Have you ever thought about why so many Web2 business names are different spellings of dictionary words with no vowels? Think of Flickr, Tumblr, or even Twitter (originally named Twttr).
There are times when the change makes it easier to get a trademark. In other cases, though, startups can’t get off the ground because of cybersquatting. Cybersquatting is a decades-old practice in which speculators register domain names with simple words or well-known trademarks (like tiktokcharts.com, secure-wellsfargo.org, or paypal.net) in the hopes of making money by selling the domain to the real trademark holder (TikTok, Wells Fargo, and PayPal).
Some of the biggest companies in the world had problems with cybersquatting, so in 1999, politicians passed two laws to stop it: the Anti-Cybersquatting Consumer Protection Act (ACPA) in the United States and ICANN’s Uniform Domain-Name Dispute-Resolution Policy (UDRP). The ACPA tried to stop cybersquatters from registering Internet domain names with trademarks in order to sell them back to the trademark owners. The UDRP, on the other hand, gave trademark holders the right to stop or get a transfer of a domain name that uses or could cause confusion about their trademark.
In Web3, cybersquatting stays the same, but it happens on ENS instead of DNS.
The Ethereum Name Service (ENS), a blockchain-based service that just signed up its one millionth user, is similar to the traditional Domain Name Service (DNS), which ties server addresses that look like they are picked at random to names that are easy to remember.
Because one crypto wallet user can’t send or receive digital assets by just entering another’s username or email address, you can register an ENS name like Vivek.eth or PartyParrot.nft that can lead people or transactions to a hard wallet address.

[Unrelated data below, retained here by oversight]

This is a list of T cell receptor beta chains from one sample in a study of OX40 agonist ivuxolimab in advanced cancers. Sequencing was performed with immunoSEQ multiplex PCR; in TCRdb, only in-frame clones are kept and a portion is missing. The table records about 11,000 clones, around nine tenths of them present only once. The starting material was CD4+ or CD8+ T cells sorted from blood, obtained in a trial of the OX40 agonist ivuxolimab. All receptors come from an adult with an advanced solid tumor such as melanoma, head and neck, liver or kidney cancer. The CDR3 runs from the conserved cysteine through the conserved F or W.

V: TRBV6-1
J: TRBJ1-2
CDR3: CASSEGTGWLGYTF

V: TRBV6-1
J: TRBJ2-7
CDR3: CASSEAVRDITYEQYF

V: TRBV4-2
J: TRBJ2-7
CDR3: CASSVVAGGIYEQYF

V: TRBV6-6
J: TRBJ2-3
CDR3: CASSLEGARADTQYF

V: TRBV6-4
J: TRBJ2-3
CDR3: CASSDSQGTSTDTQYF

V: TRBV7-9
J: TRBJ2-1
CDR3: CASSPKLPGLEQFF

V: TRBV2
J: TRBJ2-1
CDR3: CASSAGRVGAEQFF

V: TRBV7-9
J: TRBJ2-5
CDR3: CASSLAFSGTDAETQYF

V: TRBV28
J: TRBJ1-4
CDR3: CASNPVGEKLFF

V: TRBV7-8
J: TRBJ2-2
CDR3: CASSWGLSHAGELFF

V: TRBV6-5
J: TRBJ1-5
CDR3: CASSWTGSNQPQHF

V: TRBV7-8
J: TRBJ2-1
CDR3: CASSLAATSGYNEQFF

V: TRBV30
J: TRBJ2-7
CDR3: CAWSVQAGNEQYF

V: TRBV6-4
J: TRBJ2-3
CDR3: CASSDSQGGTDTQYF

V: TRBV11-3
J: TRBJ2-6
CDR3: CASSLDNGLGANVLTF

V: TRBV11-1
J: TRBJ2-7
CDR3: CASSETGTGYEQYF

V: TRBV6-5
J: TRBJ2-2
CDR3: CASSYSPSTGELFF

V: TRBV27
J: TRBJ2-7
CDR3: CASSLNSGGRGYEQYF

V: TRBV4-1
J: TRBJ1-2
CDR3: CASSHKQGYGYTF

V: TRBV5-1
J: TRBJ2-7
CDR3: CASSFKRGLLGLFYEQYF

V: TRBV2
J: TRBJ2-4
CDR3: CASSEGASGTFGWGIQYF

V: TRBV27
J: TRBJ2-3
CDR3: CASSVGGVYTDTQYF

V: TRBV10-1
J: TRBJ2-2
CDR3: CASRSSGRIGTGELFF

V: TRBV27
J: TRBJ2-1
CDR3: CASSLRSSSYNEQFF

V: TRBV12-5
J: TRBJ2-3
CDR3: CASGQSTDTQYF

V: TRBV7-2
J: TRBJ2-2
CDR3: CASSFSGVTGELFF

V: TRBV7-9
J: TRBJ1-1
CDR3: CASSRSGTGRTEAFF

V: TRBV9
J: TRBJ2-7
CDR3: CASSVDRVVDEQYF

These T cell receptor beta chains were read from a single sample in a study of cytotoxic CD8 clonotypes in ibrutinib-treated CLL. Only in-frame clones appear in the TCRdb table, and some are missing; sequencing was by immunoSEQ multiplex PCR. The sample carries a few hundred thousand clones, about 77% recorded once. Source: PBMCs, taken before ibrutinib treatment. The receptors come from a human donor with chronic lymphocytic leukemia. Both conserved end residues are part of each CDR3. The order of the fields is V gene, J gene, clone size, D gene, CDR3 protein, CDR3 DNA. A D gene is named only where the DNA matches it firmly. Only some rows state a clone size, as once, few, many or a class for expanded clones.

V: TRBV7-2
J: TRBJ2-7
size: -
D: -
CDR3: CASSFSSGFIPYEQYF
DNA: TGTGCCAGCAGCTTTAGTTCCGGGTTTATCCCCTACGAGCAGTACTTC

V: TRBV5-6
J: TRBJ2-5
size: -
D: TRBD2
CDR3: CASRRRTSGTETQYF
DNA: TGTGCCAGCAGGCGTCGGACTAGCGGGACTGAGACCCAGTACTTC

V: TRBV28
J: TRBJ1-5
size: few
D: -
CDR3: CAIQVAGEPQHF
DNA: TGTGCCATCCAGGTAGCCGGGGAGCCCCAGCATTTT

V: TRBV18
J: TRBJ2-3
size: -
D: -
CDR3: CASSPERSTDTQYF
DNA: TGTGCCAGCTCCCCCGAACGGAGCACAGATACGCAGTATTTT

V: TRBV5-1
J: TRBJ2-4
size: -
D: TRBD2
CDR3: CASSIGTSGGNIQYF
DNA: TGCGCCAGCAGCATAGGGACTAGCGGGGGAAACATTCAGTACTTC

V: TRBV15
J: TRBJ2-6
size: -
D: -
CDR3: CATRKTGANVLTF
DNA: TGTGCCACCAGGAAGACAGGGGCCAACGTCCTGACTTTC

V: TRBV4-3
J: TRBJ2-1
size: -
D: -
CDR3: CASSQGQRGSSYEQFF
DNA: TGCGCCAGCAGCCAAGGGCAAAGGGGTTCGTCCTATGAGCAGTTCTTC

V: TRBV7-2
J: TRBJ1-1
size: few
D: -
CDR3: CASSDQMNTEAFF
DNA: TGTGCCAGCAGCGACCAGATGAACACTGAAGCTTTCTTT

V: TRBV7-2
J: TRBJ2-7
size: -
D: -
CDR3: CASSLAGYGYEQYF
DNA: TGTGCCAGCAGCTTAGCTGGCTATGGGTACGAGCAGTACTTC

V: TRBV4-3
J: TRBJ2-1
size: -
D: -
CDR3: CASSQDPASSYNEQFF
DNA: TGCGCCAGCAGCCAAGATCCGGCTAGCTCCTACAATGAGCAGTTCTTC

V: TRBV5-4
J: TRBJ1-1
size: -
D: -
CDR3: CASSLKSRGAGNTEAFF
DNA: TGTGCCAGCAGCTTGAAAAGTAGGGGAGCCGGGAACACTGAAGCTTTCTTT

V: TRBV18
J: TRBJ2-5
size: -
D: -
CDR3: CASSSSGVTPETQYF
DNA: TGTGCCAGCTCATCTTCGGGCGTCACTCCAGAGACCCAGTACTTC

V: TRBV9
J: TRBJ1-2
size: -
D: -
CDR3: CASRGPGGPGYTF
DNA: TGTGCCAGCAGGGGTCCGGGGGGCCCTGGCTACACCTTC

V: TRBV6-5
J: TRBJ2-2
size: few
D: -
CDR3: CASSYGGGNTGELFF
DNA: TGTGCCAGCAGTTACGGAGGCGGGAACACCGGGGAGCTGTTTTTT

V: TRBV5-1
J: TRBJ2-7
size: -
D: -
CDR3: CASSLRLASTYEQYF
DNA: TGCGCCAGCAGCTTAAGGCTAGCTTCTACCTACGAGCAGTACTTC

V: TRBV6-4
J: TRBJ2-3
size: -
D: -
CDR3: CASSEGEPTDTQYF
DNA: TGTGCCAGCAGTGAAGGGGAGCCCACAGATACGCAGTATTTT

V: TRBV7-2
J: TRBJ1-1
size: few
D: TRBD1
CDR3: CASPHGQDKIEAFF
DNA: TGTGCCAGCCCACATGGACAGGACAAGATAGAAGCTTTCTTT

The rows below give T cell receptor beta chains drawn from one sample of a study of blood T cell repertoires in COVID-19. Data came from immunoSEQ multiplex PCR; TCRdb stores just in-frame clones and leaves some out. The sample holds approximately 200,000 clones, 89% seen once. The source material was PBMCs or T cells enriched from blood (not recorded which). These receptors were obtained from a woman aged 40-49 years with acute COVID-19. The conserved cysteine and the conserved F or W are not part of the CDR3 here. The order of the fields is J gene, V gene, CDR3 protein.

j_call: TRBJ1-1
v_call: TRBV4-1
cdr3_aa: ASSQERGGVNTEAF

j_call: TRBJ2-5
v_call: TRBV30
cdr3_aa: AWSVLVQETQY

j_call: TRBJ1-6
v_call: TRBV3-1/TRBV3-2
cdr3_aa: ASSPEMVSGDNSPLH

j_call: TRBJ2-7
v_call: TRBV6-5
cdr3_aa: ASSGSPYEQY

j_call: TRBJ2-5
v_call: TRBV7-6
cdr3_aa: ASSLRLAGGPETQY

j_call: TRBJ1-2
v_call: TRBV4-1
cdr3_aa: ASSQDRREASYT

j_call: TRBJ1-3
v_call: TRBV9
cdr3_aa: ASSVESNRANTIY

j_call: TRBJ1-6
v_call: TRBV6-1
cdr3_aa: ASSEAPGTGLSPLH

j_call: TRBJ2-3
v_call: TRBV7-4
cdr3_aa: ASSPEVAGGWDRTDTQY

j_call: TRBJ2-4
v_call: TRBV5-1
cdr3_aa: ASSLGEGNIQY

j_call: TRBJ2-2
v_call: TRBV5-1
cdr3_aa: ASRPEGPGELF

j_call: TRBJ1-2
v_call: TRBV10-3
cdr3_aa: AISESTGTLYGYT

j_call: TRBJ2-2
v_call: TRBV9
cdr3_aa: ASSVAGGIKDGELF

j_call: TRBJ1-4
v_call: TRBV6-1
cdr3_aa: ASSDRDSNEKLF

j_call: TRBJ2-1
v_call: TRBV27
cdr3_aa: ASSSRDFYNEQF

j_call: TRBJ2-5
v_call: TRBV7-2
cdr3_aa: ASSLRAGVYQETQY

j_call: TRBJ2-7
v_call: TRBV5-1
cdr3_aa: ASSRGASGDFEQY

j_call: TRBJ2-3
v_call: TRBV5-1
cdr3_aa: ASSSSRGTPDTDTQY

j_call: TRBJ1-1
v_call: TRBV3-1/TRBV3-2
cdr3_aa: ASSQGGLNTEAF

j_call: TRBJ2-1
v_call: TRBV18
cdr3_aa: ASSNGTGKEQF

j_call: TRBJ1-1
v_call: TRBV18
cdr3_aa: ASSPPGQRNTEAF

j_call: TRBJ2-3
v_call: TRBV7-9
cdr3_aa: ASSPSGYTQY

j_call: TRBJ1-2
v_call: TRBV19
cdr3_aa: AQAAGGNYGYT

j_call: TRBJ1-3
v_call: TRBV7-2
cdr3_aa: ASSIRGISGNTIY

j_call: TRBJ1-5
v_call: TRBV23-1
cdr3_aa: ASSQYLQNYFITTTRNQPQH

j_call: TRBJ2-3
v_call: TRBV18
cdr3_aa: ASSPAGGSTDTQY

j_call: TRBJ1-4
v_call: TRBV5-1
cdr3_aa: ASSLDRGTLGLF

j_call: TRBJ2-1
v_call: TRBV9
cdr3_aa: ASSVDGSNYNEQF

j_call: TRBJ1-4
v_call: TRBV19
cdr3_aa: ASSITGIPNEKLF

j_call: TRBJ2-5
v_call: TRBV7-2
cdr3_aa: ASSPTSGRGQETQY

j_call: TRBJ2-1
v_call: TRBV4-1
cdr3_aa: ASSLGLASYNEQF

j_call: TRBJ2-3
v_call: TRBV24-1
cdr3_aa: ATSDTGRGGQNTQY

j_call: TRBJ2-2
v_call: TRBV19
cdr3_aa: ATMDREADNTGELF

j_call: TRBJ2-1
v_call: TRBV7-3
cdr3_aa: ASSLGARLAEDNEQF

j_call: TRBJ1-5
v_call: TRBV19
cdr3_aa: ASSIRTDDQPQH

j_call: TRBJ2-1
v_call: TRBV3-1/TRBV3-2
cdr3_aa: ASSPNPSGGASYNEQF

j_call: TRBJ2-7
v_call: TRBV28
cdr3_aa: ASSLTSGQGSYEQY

Like they did in the 1990s, squatters are aggressively grabbing.eth domain names that include well-known trademarks. For example, anyone willing to pay seven figures can buy Nike.eth and Amazon.eth on OpenSea. Adele.eth just sold for $6,000, and boy.eth just sold for $65,000. However, some lower-priced domains have been on the market for months without a sale, and the number of.eth domain registrations goes up by about 5% every three months.
The addition of.eth domains also brings up a legal issue: unlike DNS, ENS is an open, decentralized name system backed by the Ethereum blockchain. Because of this, ICANN doesn’t have any power over.eth domain names, and any standard UDRP dispute would fail for lack of jurisdiction.
What should a trademark owner do if someone else claims their mark as an.eth domain without ICANN’s help?
There are two good options, but neither will force the domain to be given to the people who own the trademark.
First, the owners of the trademarks should send takedown notices to the markets that are selling counterfeit goods.
eth domains. OpenSea, Rarible, and Nifty Gateway all have ways to deal with people who break the rules about intellectual property (to various degrees of efficacy).
When OpenSea gets a “takedown” notice, for example, it will let the domain owner know that the listing has been removed because of a “takedown” request (meaning it is no longer available for public purchase). Since the domain has been taken off the list, the owner will be able to talk to the brand owner, which could lead to more fair talks. This plan could lead to a solution that lasts longer.
The ACPA gives in rem jurisdiction over.eth domain names, which means that the law applies to the property itself and not to the person who is being accused of cybersquatting.
But this tool can only be used in the country where the registrar is located that gave the domain name. Trying to do this won’t work if these groups aren’t based in the United States for reasons of law. (However, Unstoppable Domains and other popular.eth registrars are based in the United States.)
If successful, a brand owner could get the domain shut down for good. This method may work better than the first, since the owner of an.eth domain can just sell it on a different marketplace.
But brand owners, especially those with well-known trademarks, shouldn’t pass up the fast-dwindling chance to protect their.eth domains. Given the extra challenges, though, efforts must be smart and consistent to keep the brand from getting hurt.